NHS Digital Appoints New CEO

NHS Digital has appointed Home Office chief technology officer, Sarah Wilkinson, as its new CEO.

Wilkinson is currently the chief digital, data and technology officer at the Home Office.

She will join NHS Digital later this year, replacing interim CEO Rob Shaw, who has been holding the fort since Andy Williams retired at the end of March.

NHS Digital chair Noel Gordon welcomed Wilkinson to the team.

“Sarah brings vast experience of implementing complex technology projects, alongside a deep insight into bringing about positive change to a broad range of communities through digital delivery.”

Wilkinson joined the Home Office at the start of 2015 to lead transformation of the department’s IT capabilities.

Her previous background was of 20 years’ experience in the finance sector.

Wilkinson is excited about her new role, and spoke on the importance of digital technology in the future of the NHS.

“I am thrilled to be joining an organisation that has such a major role to play in supporting health and care organisations to provide preeminent services. Digital and technical capabilities and the fast-evolving market in platforms, software, devices and analytics, are transforming the ability of the medical profession to prevent, diagnose and treat diseases. To be asked to work at the forefront of delivering these capabilities is hugely exciting.”

The Home Office veteran also explained her motivation for moving into this new position.

“A major draw of the role is the opportunity to work with and alongside an incredibly talented team of medical practitioners, technologists and other specialists. It is a huge privilege to be asked to be part of this community.”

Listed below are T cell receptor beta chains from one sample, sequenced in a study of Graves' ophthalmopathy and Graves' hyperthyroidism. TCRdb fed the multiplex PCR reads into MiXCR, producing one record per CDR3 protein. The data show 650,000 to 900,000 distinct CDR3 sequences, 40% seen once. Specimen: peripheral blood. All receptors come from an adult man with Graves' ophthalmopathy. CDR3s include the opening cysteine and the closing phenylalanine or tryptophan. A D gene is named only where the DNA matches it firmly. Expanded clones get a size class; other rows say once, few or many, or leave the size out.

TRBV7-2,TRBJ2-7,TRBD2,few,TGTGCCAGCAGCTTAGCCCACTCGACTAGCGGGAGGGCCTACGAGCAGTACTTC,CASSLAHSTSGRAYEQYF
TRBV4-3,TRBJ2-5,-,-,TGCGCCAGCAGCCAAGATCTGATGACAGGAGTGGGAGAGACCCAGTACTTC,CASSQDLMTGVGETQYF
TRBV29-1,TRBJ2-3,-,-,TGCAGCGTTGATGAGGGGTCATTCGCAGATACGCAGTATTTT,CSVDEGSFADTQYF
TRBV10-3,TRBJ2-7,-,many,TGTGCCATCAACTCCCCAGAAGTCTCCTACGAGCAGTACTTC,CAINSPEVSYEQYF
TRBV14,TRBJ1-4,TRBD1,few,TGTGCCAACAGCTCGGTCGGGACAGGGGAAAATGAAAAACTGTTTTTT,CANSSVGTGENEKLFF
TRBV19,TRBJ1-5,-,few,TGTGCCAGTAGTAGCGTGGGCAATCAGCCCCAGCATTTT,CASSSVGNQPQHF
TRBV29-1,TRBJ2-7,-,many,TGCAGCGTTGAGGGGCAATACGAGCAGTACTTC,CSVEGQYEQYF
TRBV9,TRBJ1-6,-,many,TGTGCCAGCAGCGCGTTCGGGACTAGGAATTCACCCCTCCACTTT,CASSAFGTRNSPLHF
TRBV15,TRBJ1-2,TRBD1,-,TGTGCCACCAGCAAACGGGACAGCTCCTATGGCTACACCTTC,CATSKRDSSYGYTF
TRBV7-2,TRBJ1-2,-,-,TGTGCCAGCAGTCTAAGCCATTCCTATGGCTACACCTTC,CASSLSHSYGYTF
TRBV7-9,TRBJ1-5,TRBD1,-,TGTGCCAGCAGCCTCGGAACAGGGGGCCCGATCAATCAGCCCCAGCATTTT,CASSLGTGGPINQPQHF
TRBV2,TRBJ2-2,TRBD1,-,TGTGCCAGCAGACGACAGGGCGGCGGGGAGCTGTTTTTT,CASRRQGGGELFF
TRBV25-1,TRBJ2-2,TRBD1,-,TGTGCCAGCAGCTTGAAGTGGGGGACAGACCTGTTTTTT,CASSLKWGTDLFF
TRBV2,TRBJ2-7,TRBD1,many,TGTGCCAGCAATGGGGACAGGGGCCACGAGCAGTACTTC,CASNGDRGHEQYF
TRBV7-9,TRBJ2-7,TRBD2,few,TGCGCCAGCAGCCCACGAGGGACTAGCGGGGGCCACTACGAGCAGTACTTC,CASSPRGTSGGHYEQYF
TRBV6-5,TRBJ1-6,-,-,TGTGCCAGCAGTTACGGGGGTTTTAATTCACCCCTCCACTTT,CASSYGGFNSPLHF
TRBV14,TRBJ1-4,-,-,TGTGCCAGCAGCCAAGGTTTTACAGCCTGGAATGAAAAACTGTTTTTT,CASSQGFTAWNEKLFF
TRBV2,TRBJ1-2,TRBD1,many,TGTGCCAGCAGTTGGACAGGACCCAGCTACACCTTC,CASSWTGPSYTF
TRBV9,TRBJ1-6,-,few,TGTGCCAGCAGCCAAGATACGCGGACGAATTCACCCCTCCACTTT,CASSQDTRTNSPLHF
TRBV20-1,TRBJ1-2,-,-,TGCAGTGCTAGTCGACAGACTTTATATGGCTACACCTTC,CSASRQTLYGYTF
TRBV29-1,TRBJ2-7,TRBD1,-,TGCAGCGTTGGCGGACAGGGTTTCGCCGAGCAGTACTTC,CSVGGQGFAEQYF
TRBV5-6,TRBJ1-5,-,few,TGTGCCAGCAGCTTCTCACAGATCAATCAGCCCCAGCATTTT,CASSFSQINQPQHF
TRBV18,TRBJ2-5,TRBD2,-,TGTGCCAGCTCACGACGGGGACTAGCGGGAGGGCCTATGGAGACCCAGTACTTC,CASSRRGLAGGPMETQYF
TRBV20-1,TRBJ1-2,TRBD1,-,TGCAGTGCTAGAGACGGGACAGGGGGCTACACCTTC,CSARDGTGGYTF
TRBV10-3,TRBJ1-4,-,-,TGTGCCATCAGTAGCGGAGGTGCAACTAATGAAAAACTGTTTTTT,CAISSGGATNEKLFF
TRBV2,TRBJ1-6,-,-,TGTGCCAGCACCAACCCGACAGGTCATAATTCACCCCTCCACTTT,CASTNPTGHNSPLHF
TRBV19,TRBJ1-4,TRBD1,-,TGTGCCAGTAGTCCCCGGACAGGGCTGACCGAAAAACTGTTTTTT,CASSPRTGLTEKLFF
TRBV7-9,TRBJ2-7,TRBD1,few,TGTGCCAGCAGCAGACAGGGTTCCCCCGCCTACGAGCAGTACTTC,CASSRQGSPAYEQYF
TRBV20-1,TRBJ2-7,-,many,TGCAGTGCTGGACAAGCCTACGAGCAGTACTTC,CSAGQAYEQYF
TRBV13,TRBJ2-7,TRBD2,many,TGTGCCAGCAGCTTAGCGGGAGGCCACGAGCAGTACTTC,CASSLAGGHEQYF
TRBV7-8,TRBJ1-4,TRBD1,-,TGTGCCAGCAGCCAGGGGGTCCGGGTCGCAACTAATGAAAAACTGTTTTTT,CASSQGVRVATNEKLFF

Shaw will continue as Interim CEO until Wilkinson joins NHS Digital later this year.

The exact date of Wilkinson’s role beginning has yet to be announced.

Wilkinson’s appointment directly from the Home Office is likely to raise concerns from privacy campaigners.

In February former NHS Digital chair, Kingsley Manning, said during his tenure the Home Office had wanted NHS Digital to hand over patient data for immigration enforcement action despite his concerns over legal basis of requests.

Manning said that the Home Office “put him under immense pressure” to share patient data despite concerns about the legality of such requests and worries that it would undermine NHS Digital’s reputation as “a safe haven” for personal data.

Such transfers had occurred dating back to 2005, but the scope was increased under a new memorandum of understanding, which came into force on 1 January, covering transfers of information between the NHS and Home Office.

 

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